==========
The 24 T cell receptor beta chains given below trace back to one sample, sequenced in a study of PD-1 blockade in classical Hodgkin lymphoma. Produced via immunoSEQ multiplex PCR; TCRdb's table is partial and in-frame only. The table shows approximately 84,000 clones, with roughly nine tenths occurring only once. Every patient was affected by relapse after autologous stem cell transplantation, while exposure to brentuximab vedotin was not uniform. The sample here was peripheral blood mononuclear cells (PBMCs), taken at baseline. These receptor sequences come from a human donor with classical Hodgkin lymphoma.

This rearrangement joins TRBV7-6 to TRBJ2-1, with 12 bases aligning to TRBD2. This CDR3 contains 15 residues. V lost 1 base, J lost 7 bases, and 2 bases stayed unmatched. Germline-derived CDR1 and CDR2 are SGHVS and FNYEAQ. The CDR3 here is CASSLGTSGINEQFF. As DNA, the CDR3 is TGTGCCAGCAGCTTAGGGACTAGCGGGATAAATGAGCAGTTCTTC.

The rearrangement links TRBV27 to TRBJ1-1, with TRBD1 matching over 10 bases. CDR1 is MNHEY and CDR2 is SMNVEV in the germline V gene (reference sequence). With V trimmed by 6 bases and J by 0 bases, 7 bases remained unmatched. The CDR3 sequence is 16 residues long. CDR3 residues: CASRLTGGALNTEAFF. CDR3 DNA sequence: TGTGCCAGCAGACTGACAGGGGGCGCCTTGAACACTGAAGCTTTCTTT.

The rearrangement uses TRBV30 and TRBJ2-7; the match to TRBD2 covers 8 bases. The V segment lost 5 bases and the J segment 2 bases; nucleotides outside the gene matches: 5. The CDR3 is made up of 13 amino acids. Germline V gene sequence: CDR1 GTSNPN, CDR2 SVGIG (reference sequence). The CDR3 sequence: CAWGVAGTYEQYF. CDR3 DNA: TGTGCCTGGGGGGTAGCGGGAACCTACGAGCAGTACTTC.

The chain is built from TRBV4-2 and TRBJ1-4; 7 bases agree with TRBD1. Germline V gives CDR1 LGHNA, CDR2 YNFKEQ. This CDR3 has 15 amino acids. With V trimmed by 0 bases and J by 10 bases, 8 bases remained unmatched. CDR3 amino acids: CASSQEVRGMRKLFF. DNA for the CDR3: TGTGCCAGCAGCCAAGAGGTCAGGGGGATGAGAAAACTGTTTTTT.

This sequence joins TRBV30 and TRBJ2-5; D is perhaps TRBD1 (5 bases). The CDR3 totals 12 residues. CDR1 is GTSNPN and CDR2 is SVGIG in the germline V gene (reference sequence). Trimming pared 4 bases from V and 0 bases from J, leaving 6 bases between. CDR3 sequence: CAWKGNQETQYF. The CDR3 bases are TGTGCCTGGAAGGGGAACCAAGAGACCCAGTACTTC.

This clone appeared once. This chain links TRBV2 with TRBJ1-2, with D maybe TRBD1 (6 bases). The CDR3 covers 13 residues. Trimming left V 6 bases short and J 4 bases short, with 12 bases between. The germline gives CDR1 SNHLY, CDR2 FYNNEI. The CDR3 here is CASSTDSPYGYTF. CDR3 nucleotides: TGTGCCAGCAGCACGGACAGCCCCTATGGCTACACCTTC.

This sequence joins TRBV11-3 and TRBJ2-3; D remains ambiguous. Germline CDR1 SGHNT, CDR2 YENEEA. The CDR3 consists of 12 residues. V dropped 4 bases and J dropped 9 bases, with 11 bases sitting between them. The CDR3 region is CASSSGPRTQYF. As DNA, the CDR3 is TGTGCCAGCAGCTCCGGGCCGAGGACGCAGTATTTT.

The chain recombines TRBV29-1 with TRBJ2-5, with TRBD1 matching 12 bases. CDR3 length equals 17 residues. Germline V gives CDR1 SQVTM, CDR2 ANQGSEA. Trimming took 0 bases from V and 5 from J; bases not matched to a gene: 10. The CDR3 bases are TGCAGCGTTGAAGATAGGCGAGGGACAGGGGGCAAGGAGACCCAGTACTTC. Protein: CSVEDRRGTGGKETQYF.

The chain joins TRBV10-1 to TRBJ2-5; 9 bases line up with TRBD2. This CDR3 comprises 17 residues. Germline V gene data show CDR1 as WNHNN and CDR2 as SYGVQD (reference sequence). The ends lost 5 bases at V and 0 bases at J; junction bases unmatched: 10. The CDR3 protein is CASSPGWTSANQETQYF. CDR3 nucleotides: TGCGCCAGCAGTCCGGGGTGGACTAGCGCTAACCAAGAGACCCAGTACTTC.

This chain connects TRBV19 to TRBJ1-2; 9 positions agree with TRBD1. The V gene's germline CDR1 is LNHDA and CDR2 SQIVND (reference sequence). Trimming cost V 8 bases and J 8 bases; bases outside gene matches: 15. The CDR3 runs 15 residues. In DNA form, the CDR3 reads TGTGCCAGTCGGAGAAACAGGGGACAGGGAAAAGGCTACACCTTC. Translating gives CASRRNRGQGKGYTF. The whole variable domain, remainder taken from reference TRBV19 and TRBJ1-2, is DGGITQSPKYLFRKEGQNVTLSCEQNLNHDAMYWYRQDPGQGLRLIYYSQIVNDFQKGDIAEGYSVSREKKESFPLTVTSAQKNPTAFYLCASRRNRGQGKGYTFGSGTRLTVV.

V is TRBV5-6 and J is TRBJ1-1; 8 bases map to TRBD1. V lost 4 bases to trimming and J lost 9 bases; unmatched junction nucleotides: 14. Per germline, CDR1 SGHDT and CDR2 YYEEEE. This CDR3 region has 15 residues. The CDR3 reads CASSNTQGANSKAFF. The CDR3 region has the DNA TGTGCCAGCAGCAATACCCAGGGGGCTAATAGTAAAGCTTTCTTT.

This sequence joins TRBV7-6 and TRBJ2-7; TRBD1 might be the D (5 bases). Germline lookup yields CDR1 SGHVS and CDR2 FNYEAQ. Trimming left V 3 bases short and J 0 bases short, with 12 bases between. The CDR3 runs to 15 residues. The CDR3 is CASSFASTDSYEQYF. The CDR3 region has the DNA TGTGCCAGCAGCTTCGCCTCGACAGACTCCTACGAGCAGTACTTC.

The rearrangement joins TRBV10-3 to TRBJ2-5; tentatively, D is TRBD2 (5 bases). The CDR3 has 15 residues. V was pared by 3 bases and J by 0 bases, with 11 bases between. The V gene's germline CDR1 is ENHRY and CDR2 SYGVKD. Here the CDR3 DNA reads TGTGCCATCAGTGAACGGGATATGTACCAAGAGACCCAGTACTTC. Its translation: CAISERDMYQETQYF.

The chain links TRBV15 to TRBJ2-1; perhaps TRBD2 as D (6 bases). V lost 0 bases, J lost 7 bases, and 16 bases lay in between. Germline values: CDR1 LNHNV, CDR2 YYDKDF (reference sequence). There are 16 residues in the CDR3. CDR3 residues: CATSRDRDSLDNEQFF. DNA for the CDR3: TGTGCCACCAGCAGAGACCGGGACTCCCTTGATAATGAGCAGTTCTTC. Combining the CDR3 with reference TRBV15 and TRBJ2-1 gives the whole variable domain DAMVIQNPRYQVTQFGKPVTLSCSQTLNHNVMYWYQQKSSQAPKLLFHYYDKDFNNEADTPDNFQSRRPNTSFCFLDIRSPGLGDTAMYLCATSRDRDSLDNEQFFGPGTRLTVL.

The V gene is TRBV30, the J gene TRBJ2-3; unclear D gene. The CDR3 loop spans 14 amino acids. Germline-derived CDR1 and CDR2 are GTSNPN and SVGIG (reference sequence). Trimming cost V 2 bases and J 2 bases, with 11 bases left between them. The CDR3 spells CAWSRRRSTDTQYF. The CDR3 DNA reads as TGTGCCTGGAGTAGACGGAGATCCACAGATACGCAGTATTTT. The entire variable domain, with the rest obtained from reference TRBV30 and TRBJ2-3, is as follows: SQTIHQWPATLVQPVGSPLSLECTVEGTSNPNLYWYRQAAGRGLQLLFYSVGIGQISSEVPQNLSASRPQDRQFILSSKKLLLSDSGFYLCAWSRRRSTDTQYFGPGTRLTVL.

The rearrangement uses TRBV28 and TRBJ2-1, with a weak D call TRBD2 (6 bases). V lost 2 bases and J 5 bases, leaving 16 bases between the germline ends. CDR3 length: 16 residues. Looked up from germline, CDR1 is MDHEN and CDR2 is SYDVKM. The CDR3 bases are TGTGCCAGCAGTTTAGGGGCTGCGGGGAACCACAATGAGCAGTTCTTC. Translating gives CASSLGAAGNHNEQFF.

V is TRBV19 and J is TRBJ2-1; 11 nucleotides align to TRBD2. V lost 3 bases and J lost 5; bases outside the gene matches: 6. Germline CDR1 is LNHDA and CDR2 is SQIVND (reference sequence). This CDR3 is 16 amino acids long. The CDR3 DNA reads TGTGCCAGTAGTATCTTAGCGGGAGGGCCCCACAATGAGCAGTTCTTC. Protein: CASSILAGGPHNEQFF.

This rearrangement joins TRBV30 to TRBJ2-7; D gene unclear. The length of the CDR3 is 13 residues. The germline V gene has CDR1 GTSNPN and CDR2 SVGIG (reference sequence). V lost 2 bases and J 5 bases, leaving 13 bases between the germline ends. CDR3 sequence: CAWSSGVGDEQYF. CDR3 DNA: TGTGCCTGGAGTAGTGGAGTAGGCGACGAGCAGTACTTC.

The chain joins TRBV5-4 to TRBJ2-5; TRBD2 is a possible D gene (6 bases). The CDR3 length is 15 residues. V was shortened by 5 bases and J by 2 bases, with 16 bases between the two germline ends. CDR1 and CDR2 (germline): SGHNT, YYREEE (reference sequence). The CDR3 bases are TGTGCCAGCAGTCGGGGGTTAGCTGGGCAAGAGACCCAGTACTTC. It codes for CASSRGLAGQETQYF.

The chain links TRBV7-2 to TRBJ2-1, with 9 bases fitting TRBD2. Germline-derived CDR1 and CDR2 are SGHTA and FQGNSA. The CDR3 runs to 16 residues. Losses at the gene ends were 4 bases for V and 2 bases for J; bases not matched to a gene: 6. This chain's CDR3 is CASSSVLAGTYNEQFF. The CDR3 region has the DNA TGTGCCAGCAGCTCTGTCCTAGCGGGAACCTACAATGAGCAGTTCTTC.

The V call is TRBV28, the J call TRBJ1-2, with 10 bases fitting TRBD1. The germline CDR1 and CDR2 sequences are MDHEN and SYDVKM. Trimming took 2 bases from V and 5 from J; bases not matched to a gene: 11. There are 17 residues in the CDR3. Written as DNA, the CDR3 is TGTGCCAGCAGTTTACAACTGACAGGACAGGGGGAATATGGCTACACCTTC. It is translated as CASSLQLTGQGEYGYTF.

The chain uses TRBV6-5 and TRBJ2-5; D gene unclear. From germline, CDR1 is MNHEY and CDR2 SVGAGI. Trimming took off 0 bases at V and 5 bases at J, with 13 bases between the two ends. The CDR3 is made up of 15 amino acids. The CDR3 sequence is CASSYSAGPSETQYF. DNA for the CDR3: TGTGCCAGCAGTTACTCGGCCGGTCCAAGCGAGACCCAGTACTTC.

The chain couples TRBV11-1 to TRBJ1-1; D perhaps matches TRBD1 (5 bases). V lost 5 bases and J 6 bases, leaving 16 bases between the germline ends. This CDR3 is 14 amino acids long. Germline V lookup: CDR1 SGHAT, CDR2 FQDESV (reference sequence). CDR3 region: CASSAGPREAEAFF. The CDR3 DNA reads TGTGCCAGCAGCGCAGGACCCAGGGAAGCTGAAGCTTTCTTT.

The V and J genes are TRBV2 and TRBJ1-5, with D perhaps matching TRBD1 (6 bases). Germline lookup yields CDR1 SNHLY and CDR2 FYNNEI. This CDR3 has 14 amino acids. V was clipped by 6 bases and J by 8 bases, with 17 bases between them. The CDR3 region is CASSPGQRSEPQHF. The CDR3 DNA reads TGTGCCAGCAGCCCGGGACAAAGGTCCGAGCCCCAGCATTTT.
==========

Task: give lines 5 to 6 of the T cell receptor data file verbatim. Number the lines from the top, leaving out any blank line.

The chain is built from TRBV4-2 and TRBJ1-4; 7 bases agree with TRBD1. Germline V gives CDR1 LGHNA, CDR2 YNFKEQ. This CDR3 has 15 amino acids. With V trimmed by 0 bases and J by 10 bases, 8 bases remained unmatched. CDR3 amino acids: CASSQEVRGMRKLFF. DNA for the CDR3: TGTGCCAGCAGCCAAGAGGTCAGGGGGATGAGAAAACTGTTTTTT.

This sequence joins TRBV30 and TRBJ2-5; D is perhaps TRBD1 (5 bases). The CDR3 totals 12 residues. CDR1 is GTSNPN and CDR2 is SVGIG in the germline V gene (reference sequence). Trimming pared 4 bases from V and 0 bases from J, leaving 6 bases between. CDR3 sequence: CAWKGNQETQYF. The CDR3 bases are TGTGCCTGGAAGGGGAACCAAGAGACCCAGTACTTC.